By Kyle | December 19, 2012
I’ve read a lot of media stories about how Dianne Feinstein, Carl Levin and John McCain say harsh interrogation techniques did not lead to Osama Bin Laden. “Zero Dark Thirty” says otherwise (despite the hedging of filmmakers Mark Boal and Kathryn Bigelow, who have an interest in not appearing to support conservative positions -they want to win Oscars that are voted on by a left-liberal Academy.)
McCain went so far as to get a private letter from former CIA director Leon Panetta last year. McCain and the others have been saying that Panetta’s letter supports their version of events, and now they are publicly calling on the makers of “Zero Dark Thirty” to admit their film is a lie.
I think McCain, who has a personal emotional stake in the matter of torture, is simply hearing what he wants to hear from Panetta. Panetta’s letter was not nearly as direct as McCain’s statements; it was, as I said in my Sunday column, carefully parsed and full of loopholes that are consistent with the story told in “Zero Dark Thirty.”
This ABC News story is one of the few that are fair-minded and tries to reconcile Panetta’s statement with one by former Attorney General Michael Mukasey that harsh interrogation was critical in finding Bin Laden.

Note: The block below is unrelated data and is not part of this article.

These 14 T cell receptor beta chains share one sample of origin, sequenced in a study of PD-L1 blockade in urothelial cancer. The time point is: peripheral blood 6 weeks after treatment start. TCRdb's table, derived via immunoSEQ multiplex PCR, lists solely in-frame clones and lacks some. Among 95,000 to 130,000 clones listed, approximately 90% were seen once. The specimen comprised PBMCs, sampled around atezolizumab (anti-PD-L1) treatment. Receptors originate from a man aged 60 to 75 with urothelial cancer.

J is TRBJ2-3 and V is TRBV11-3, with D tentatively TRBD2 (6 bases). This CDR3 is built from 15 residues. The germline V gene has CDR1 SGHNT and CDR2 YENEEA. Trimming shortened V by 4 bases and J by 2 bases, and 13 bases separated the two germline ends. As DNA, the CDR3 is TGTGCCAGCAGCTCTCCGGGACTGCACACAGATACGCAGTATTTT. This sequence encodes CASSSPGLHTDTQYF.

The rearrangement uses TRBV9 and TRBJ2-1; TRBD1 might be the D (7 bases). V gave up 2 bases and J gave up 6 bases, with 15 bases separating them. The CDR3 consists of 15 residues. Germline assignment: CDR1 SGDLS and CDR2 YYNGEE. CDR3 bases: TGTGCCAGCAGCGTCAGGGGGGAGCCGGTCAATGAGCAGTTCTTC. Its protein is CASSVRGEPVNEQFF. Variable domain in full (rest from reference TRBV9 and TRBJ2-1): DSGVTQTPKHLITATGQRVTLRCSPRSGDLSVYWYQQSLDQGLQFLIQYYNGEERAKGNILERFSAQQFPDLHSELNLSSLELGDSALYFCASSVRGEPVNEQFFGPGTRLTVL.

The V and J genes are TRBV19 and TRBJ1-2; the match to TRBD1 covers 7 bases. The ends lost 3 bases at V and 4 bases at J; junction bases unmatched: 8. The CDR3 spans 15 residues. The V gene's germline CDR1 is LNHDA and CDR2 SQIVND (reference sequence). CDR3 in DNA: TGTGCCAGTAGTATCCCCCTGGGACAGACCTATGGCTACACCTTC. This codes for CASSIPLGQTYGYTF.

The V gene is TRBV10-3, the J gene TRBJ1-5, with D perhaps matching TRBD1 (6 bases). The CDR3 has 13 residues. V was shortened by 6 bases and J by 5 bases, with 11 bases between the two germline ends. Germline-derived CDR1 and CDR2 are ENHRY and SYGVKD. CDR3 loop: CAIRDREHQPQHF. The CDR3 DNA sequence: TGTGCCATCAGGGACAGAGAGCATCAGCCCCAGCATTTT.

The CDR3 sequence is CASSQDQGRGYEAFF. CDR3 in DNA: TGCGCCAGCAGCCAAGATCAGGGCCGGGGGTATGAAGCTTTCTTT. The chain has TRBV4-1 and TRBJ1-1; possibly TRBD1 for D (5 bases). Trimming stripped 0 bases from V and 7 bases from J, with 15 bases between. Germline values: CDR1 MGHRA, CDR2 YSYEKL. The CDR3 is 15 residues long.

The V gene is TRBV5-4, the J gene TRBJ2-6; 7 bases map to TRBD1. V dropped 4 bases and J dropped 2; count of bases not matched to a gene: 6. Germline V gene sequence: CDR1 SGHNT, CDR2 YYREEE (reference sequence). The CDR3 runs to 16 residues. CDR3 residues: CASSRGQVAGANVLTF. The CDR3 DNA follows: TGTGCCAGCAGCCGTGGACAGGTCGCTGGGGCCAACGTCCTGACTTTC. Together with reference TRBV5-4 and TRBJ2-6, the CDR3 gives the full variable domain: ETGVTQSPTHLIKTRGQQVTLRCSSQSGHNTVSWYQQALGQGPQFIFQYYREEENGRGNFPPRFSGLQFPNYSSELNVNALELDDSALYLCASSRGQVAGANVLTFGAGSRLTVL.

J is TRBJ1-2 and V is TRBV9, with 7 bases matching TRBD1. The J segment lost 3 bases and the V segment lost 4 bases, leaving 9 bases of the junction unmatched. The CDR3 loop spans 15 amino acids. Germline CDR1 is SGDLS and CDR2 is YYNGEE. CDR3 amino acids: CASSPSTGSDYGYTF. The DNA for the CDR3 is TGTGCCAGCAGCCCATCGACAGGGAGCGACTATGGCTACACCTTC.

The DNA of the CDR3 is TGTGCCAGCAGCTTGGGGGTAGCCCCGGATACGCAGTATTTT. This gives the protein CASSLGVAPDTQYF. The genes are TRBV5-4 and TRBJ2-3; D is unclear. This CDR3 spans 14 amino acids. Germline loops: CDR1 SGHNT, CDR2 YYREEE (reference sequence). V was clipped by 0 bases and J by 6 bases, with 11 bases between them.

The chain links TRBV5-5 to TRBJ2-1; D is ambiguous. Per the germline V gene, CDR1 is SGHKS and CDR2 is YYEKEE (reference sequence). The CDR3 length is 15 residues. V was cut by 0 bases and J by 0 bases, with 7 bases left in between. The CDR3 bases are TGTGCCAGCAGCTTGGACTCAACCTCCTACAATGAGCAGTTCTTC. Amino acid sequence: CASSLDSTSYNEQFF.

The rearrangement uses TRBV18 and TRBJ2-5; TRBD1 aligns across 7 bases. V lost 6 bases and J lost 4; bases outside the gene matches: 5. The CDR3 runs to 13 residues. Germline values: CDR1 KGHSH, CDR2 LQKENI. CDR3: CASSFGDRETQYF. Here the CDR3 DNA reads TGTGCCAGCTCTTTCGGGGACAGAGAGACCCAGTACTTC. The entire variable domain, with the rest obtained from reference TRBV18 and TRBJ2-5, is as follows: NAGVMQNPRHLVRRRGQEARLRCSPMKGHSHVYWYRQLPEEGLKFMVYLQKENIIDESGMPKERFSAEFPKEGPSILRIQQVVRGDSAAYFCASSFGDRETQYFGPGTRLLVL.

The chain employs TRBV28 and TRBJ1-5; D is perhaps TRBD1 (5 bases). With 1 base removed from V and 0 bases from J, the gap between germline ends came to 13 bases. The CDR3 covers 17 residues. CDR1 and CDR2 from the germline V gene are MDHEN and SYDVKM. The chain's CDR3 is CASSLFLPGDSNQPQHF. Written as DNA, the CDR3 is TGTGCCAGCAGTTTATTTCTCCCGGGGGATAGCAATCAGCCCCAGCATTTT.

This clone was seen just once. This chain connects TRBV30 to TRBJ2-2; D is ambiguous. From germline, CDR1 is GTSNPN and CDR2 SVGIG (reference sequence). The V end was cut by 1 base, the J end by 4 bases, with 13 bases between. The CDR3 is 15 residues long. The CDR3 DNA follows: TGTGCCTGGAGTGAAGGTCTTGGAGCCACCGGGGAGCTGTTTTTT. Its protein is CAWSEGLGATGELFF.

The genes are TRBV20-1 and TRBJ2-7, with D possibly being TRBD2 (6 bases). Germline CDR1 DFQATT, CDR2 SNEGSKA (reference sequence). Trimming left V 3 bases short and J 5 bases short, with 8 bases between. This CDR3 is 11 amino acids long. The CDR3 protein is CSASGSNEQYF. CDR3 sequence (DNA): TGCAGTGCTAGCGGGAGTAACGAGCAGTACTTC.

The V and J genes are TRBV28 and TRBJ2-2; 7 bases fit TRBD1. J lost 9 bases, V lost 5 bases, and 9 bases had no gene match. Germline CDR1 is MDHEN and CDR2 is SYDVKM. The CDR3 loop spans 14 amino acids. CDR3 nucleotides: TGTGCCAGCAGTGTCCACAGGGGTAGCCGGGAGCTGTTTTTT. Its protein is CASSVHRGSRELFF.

Panetta told McCain the following:
“We first learned about the facilitator/courier’s nom de guerre from a detainee not in CIA custody in 2002.” He said that some detainees who had been subject to enhanced interrogation techniques attempted to provide false information about the courier.
Both of these ideas are expressed in the film. A file on the courier is in CIA hands before the harsh interrogation scene — but the file has been lost and no action has been taken on it. It’s only when the nickname, Abu Ahmed, of the courier comes up again during a harsh interrogation, that the CIA begins to join the dots and think this is a person of great significance.
Panetta also said:
In the end, no detainee in CIA custody revealed the facilitator/courier’s full true name or specific whereabouts.
Again, consistent with the movie. The CIA got the nickname, not the full true name, of the courier from the waterboarded detainee. They located the courier on their own, without using harsh interrogation. (In the movie, they buy a yellow Lamborghini for a snitch in Kuwait in exchange for Abu Ahmed’s mother’s phone number. Listening in to the mother’s phone calls, they note that Ahmed has been calling from various locations, never the same place twice, and that he lied about where he was calling from. They eventually get a trace on his cellphone, follow him through the streets in a car until they find him talking on his cellphone, get a picture of him, then set up “pickets” on the roads out of town with instructions to call in if they see Abu Ahmed’s car. One of these pickets spots Ahmed going into the Abbottabad compound.
The statement leaves open the possibility that both Mukasey and Panetta are correct. Panetta refers to the “full true name” of the courier, while Mukasey, in an appearance Monday at the American Enterprise Institute for Public Policy Research, said KSM disclosed “the nickname” in the course of the questioning that took place after the enhanced interrogation techniques.